The most frequent pathogenic mutation in the rearranged during transfection (RET) mutation — p.Val804Met – carries with it a very low lifetime risk of medullary thyroid cancer (MTC), which could mean the American Thyroid Association’s (ATA) recommendation of prophylactic thyroidectomy as standard for all RET mutation carriers is inappropriate, according to a study recently published in The Journal of Clinical Endocrinology & Metabolism.
Researchers led by Clare Turnbull, MD, PhD, of The Institute of Cancer Research in Sutton, U.K., write that in 1993 the RET protooncogene was definitively identified as the gene underlying multiple endocrine neoplasia type 2 (MEN2) and that germline mutations have subsequently been detected in nearly all families with MEN2A, MEN2B, and familial medullary thyroid cancer (FMTC), with emergence of a distinct pattern of genotype-phenotype correlation. “More recently, the American Thyroid Association (ATA) categorized RET mutations based on age-related penetrance of MTC,” the authors write. “The 2009 ATA guidance adopted classes A through D (with D as the most severe); in the 2015 revisions, they were updated to ‘moderate,’ ‘high,’ and ‘highest’ risk of MTC, with accordant guidance on timing of prophylactic thyroidectomy for unaffected RET mutation carriers.”
The researchers wanted to estimate penetrance figures, unbiased by ascertainment, for MTC, so they analyzed 61 RET mutations that the ATA has deemed disease-causing in population whole-exome sequencing data. They used the analyses of the observed allele frequencies in about 51,000 individuals from the Exome Aggregation Consortium (ExAC) database that were not contributed via The Cancer Genome Atlas (TCGA; non-TCGA ExAC), assuming lifetime penetrance for MTC of 90%, 50%, and unbounded. The group calculated the maximum number of mutant alleles that they would expect to observe in non-TCGA ExAC data for a pathogenic RET mutation. “In brief,” the authors write, “this method leverages the logic that a fully penetrant allele cannot be more common than the disease it causes.”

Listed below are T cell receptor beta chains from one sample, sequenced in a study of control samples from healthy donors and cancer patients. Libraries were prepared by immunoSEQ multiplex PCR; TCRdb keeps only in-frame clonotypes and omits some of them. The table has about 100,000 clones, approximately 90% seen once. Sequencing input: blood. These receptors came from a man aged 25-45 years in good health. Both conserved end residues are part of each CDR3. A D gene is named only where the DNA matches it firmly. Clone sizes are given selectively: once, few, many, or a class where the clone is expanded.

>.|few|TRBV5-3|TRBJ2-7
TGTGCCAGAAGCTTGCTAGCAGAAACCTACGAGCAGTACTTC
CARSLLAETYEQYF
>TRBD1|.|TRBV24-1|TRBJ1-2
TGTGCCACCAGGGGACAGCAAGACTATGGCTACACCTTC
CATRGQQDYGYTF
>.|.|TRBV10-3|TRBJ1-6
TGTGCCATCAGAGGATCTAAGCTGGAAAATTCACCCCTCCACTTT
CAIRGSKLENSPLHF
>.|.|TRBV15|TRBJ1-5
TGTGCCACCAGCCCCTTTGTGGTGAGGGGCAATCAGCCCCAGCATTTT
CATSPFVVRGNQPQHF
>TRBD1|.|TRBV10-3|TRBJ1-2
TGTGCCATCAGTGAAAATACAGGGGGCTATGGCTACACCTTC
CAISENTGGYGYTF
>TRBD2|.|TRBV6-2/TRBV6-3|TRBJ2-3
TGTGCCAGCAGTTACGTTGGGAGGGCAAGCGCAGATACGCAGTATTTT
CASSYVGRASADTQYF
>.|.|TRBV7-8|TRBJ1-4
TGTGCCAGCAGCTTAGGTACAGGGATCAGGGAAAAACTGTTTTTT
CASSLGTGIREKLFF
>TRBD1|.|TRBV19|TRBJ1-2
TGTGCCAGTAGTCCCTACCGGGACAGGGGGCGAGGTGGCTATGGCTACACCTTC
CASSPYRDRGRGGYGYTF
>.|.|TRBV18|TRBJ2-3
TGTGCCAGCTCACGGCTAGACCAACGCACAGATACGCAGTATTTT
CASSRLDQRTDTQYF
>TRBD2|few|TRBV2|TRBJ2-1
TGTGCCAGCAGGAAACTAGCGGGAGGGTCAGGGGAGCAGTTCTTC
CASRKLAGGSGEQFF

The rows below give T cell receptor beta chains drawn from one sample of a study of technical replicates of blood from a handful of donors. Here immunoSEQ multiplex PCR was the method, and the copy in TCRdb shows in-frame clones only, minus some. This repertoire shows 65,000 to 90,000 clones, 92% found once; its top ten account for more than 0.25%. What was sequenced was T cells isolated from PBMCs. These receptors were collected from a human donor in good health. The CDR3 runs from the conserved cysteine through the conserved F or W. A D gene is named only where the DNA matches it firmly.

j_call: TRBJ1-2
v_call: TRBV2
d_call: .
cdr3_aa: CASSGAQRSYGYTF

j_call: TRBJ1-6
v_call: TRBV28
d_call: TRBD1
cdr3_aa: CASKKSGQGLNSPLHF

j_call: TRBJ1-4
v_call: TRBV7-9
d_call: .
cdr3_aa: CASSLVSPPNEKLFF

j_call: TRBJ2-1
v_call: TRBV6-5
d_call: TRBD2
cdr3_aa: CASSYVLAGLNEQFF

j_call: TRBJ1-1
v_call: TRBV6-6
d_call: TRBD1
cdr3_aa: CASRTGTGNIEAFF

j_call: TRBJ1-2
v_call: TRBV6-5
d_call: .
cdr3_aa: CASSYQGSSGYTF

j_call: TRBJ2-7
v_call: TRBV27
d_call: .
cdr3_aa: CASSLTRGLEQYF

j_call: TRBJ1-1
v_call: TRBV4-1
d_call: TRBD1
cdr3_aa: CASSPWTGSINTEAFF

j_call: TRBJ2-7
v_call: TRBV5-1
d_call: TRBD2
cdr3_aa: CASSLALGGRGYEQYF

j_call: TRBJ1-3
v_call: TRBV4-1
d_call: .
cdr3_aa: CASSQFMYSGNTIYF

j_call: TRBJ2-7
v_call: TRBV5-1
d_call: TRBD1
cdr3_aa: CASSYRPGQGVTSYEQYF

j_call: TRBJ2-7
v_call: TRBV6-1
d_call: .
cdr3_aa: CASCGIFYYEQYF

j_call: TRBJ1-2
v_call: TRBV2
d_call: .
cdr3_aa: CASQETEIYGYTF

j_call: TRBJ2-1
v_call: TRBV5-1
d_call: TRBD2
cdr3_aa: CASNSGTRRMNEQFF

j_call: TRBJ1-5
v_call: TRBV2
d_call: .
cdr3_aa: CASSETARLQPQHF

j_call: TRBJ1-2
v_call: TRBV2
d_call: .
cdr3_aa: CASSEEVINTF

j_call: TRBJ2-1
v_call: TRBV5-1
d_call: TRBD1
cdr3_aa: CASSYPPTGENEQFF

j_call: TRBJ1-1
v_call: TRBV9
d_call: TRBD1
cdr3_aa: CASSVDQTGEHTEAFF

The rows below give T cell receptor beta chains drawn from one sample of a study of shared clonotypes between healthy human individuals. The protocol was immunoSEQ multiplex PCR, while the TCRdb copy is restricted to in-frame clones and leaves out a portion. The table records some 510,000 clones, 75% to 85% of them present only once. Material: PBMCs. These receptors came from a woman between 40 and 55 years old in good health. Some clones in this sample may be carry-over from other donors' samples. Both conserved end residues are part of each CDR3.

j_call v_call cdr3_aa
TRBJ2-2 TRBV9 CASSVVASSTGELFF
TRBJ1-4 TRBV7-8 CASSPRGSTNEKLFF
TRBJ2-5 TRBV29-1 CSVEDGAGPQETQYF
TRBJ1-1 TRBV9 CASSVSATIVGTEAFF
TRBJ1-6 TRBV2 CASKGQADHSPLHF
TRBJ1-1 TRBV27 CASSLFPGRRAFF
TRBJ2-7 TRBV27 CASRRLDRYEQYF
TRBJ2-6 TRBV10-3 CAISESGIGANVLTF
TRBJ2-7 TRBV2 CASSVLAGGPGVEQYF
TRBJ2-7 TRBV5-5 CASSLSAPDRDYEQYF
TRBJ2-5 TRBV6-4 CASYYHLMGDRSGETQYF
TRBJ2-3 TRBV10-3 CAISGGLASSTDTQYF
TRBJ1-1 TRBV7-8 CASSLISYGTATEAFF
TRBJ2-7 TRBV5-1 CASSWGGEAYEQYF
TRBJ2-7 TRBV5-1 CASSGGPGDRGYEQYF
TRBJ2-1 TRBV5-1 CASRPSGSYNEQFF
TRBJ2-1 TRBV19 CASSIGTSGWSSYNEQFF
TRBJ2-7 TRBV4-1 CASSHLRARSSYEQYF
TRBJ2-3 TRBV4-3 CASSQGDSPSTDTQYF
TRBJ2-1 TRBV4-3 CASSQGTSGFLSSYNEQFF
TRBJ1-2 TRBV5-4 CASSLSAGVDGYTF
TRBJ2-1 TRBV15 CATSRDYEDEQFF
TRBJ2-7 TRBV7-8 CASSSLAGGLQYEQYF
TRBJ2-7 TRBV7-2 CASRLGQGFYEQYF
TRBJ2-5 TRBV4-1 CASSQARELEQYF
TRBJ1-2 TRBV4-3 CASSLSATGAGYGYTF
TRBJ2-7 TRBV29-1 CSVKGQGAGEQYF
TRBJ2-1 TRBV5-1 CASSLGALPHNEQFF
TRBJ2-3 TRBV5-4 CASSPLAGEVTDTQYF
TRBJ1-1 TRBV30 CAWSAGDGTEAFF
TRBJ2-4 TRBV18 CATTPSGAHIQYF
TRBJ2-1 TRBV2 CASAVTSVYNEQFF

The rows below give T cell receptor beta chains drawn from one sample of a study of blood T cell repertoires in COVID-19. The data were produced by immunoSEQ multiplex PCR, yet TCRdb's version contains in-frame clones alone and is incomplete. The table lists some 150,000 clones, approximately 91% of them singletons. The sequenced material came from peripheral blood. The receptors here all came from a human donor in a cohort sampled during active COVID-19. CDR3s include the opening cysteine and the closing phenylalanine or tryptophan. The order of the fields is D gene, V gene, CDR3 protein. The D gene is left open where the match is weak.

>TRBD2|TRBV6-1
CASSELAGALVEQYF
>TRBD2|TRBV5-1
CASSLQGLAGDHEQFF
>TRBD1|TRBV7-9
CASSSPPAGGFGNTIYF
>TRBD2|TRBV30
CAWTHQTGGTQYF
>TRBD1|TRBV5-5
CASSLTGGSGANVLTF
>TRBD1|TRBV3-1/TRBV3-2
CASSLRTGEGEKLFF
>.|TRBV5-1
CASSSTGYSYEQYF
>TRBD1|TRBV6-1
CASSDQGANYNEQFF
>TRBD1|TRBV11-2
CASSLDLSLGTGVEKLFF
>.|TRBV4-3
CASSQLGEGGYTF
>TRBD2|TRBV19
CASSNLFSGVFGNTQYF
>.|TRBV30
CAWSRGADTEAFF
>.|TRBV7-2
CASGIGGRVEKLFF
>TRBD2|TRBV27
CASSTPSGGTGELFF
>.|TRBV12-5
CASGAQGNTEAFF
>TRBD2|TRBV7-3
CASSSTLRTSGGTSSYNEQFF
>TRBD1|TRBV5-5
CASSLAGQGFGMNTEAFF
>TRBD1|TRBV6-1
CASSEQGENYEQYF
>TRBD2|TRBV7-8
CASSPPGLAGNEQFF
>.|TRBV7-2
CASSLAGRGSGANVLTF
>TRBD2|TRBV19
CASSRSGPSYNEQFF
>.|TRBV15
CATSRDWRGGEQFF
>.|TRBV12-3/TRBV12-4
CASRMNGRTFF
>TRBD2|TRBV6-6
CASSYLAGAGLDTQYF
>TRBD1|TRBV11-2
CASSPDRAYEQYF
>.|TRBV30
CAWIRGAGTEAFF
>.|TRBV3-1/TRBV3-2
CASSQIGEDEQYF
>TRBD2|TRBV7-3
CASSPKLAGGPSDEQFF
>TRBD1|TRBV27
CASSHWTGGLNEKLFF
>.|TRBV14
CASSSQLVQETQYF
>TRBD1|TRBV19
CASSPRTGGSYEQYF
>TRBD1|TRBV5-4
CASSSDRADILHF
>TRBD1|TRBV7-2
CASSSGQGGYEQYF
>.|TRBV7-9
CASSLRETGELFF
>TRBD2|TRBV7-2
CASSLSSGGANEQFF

Fifty of the 61 disease-causing mutations were not detected in this cohort, and of the 11 mutations present, nine were in the moderate risk category and two were in the high-risk category. p.Val804Met shows a frequency greater than fivefold higher than that of any other pathogenic RET mutation, the researchers found. “For all other pathogenic RET mutations, the observed frequency is consistent with a lifetime penetrance of MTC of >90%, whereas for RET p.Val804Met, the observed frequency is not even consistent with a lifetime penetrance of 50%,” the authors write. “We go on to demonstrate that the observed frequency of p.Val804Met in non-TCGA ExAC supports a lifetime penetrance of MTC for p.Val804Met of 4%.”
The authors go on to point out that even with an unrealistically high estimate of lifetime risk of MTC in combination with implausible estimates of allelic heterogeneity (45%) and genetic heterogeneity (40%) the observed frequency of p.Val804Met still only equates to a penetrance for MTC of 46%.
The ATA currently recommends prophylactic thyroidectomy for all RET mutation carriers, but based on the results of this study, that recommendation should be clarified, Turnbull and her group write. “Inevitable prophylactic surgery may be a reasonable presumptive model for the carriers of most RET mutations who have close relatives affected by disease,” they write. “However, for individuals with RET p.Val804Met, ascertained through population-based testing [i.e., with no (or an only distant) family history of disease], truly prophylactic thyroidectomy is likely inappropriate.”